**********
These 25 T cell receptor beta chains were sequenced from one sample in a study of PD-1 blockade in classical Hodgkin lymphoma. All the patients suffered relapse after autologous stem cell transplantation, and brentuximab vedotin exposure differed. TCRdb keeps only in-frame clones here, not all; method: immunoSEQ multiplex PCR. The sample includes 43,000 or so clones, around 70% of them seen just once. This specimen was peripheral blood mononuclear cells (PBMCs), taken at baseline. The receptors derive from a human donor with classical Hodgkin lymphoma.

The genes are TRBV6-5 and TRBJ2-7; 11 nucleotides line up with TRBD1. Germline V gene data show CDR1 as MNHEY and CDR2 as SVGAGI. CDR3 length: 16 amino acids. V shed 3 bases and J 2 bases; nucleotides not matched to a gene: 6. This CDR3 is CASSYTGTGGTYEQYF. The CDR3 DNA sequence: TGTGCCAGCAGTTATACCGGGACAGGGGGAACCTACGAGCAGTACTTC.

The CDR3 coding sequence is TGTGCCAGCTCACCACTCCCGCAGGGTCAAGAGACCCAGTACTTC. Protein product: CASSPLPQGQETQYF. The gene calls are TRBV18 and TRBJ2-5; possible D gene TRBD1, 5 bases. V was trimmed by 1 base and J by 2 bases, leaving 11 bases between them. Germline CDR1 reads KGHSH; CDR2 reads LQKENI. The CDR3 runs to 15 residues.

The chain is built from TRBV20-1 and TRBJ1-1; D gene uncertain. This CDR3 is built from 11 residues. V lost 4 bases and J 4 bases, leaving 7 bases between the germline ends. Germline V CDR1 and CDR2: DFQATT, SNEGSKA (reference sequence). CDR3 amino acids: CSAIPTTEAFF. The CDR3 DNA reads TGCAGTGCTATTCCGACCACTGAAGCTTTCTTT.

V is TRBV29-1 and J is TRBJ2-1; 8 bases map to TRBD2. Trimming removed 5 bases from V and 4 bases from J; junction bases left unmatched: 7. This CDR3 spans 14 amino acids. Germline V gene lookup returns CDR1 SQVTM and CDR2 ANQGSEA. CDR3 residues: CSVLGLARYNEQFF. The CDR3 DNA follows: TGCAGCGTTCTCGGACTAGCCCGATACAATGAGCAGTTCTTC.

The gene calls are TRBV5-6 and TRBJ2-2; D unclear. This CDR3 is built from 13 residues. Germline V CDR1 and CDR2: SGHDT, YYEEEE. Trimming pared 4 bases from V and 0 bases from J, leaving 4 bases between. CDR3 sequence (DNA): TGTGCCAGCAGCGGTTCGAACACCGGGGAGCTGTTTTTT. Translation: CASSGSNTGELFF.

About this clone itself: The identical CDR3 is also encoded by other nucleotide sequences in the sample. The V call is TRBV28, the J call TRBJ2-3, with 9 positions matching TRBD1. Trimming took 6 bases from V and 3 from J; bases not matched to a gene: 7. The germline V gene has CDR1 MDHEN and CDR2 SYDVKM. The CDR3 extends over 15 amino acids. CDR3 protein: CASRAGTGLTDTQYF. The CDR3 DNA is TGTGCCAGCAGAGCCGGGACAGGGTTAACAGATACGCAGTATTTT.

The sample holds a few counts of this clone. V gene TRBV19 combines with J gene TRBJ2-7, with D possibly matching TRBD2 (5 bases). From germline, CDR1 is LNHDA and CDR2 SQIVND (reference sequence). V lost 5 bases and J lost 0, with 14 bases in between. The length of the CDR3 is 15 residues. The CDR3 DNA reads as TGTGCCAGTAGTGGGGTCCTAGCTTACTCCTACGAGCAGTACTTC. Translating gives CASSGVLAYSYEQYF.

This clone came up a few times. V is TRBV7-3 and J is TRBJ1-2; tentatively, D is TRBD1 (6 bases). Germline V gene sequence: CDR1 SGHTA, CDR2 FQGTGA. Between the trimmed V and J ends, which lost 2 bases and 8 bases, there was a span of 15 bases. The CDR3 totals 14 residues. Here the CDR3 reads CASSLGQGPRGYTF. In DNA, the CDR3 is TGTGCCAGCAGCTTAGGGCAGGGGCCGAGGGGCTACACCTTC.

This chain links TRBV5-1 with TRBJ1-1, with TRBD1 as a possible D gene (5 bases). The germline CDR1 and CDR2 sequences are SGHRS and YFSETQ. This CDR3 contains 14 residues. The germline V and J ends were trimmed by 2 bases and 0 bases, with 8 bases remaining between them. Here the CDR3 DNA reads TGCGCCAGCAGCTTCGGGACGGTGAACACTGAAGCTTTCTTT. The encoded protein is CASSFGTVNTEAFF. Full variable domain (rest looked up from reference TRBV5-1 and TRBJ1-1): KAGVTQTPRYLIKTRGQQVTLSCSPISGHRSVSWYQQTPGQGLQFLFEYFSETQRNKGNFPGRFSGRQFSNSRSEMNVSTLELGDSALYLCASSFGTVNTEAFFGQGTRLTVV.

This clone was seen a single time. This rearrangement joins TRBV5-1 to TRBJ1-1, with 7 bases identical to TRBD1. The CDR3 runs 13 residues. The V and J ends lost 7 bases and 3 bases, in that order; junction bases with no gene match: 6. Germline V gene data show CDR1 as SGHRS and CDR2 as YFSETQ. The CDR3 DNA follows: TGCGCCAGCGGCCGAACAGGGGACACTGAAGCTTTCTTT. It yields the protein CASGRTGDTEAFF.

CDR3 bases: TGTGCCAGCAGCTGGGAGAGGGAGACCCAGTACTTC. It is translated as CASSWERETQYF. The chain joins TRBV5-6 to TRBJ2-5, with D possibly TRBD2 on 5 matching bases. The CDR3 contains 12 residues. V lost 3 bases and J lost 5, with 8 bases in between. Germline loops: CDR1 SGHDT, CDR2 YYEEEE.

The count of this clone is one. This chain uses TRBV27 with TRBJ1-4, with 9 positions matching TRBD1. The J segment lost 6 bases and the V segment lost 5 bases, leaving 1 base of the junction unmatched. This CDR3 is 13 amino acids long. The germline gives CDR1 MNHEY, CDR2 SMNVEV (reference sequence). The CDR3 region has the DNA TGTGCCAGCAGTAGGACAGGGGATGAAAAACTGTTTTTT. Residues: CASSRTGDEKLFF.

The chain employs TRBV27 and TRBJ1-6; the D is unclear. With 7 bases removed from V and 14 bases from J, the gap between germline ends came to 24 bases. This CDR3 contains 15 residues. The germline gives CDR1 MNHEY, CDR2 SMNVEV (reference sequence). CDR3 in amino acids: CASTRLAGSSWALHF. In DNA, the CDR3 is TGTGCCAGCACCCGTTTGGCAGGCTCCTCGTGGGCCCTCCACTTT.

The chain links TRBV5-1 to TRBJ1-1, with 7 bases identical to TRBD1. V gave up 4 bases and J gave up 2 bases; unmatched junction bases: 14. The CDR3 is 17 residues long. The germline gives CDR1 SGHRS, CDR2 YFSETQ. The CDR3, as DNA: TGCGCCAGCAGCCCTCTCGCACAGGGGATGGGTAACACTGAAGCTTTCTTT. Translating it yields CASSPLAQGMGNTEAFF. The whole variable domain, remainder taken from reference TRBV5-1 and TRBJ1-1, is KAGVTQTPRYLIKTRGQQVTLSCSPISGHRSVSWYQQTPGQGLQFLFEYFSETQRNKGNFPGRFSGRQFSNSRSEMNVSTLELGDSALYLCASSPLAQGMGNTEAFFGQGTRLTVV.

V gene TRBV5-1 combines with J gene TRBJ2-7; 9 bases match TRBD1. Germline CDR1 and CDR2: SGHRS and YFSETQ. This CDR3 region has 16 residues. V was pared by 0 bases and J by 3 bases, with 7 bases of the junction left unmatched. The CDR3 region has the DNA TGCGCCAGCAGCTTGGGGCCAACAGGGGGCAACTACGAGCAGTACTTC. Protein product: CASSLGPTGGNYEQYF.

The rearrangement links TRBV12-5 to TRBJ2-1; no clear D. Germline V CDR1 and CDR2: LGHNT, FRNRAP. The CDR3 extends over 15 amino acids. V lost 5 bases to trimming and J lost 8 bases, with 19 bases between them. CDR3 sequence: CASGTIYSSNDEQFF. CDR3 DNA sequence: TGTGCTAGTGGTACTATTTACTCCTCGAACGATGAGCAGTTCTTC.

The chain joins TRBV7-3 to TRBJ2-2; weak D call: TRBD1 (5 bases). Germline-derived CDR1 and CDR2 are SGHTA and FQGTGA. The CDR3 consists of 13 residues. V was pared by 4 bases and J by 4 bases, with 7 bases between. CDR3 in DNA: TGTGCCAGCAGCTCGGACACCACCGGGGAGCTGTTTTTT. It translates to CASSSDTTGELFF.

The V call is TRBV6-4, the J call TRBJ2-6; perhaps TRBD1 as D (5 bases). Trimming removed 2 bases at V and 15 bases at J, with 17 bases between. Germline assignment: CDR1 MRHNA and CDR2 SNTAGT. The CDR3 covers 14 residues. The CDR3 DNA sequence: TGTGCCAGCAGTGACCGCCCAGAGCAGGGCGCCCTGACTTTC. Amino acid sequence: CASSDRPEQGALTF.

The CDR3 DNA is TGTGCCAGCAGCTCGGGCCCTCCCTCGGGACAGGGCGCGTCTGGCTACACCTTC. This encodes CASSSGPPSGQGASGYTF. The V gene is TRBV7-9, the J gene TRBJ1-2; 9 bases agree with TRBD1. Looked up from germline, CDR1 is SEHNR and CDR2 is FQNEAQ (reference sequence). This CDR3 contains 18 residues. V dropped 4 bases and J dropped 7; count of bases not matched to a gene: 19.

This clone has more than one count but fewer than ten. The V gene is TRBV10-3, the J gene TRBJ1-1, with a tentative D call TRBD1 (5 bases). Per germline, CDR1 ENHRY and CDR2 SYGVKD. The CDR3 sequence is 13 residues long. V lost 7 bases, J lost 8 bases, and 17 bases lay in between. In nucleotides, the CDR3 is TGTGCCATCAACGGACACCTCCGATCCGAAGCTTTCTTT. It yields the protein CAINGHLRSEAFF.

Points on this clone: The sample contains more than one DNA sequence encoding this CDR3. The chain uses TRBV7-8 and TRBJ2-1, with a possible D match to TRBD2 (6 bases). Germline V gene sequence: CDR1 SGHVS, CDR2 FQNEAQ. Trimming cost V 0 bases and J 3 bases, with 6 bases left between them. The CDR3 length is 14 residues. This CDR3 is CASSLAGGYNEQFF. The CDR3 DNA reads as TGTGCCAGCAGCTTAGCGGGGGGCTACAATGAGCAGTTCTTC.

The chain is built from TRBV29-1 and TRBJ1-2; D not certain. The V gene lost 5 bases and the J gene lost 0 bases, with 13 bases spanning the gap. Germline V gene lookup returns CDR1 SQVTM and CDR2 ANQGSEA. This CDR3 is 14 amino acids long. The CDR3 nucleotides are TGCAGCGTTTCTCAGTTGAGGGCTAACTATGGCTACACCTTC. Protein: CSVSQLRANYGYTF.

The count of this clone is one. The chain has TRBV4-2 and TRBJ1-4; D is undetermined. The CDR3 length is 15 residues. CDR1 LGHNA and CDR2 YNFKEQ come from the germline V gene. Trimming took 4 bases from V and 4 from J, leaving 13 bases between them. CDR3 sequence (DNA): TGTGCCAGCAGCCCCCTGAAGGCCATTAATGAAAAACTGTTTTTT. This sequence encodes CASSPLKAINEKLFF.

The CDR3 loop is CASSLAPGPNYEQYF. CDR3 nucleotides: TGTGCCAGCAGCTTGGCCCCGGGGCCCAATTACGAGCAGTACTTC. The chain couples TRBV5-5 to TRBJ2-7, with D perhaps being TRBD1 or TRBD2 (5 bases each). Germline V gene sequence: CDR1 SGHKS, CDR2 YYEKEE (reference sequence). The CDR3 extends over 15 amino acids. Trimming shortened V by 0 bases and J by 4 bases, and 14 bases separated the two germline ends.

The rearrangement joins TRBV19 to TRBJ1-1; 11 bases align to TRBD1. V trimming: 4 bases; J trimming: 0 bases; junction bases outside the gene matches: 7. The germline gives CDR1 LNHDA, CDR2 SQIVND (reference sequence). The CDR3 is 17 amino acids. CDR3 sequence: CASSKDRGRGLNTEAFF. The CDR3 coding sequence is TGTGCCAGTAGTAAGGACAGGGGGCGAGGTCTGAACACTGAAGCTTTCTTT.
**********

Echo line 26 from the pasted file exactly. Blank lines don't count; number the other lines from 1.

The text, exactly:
The rearrangement joins TRBV19 to TRBJ1-1; 11 bases align to TRBD1. V trimming: 4 bases; J trimming: 0 bases; junction bases outside the gene matches: 7. The germline gives CDR1 LNHDA, CDR2 SQIVND (reference sequence). The CDR3 is 17 amino acids. CDR3 sequence: CASSKDRGRGLNTEAFF. The CDR3 coding sequence is TGTGCCAGTAGTAAGGACAGGGGGCGAGGTCTGAACACTGAAGCTTTCTTT.